The proppants of the present invention can be used in a variety of areas. The proppants can be used as substrates as semi-permeable membranes in processes for carrying out gas and liquid separations and for use as substrates for catalysts and enzymes. The proppants can be used in processes for the manufacture and purification of pharmaceutical or chemical products, for instance, using or derived from genetically-engineered bacteria, natural living organisms, and enzymes. The proppants of the present invention can be used as containers for liquids, adsorbents, absorbents, or catalysts or as containers for chemical agents whose release is subject to predetermined control (e.g., controlled slow release).
The proppants of the present invention can be used in one or more of the following areas as a composition, an additive, and/or to fully replace or partially replace the filler or reinforcing agent conventionally used, using similar or the same amounts, or lesser amounts, to achieve the same or improved properties: proppants for oil and gas industry, lightweight high strength fillers for polymers, syntactic foams for aerospace applications, high performance fillers for cement and concrete, high performance refractory materials, high strength, lightweight insulating materials, carriers for catalysis systems, water treatment systems, high strength, lightweight particulate reinforcements for polymer matrix composites, high strength, lightweight particulate reinforcements for ceramic matric composites, high strength, lightweight particulate reinforcements for metal matrix composites, high performance casting sand for metal casting applications, or friction reducing fillers for polymer processing systems (e.g. extrusion, die casting, etc).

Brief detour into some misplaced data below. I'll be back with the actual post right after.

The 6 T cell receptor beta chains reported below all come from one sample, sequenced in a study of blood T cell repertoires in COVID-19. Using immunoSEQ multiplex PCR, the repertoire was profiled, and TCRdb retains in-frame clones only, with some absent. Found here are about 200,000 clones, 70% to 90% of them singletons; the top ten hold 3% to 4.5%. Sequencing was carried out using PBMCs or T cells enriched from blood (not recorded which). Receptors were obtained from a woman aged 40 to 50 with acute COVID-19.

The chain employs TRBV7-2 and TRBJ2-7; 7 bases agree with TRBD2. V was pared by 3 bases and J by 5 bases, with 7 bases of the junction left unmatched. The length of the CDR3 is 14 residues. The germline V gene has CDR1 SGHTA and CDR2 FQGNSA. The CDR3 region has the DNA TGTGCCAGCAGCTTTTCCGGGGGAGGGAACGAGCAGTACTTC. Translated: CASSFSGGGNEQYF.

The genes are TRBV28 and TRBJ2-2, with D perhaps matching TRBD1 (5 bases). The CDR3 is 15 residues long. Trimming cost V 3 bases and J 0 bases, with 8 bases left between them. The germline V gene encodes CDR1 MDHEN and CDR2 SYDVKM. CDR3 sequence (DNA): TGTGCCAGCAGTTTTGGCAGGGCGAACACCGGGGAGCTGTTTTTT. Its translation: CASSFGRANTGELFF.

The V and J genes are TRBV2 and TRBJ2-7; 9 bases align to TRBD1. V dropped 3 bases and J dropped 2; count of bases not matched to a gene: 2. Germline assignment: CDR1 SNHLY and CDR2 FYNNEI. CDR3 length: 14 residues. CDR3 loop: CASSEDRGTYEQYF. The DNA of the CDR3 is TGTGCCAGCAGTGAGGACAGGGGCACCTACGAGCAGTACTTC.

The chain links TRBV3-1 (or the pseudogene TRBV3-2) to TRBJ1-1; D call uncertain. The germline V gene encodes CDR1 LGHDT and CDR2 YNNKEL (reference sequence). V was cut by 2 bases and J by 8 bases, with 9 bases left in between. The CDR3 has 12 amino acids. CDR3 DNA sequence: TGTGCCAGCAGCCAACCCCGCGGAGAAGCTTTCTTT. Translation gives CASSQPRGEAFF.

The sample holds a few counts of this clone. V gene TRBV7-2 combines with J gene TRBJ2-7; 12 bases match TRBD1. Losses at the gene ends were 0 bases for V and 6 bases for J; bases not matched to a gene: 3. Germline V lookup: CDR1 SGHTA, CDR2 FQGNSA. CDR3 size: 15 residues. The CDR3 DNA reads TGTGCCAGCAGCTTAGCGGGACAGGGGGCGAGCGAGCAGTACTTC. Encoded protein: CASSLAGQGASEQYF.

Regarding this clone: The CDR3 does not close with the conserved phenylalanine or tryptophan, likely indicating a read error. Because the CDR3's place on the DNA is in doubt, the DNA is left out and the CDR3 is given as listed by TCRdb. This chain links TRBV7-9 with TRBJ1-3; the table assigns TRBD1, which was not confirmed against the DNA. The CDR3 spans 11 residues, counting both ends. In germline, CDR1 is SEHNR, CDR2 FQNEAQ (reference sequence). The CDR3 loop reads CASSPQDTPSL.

The proppant of the present invention can be prepared by forming a template sphere and providing a shell around the entire outer surface of the template sphere, and then sintering the shell to form a continuous sintered shell. The sintering can be liquid phase sintering, reactive phase sintering, or solid state sintering, or any combination thereof. The sintering can comprise indirect radiant heating, direct infrared radiation, direct conduction of heat flux from an environment to said proppant, excitation of molecules of said shell, and consequent heating of said shell by electromagnetic radiation, or inductive coupling of the shell to an external excitation field of alternating current. The template sphere can be formed by various processes which preferably make a template sphere having one or more voids. The template sphere can be formed by a spray drying process, a dehydrating gel process, a sol-gel process, a sol-gel-vibrational dropping process, a drop tower process, a fluidized bed process, a coaxial nozzle gas-bubble process, a thermolysis process, a chemical etching process, or a blowing process. Examples of these various processes are set forth below, and patents and applications providing details of these processes which can be adapted to the present invention are further provided below. It is noted that as an option the step of solidifying, hardening, or sintering to form the final template sphere can be optional, and the template sphere can be left in a green state so that upon the formation or densification of the shell by sintering, the green template sphere can be also sintered, hardened, or otherwise solidified to form the proppant of the present invention.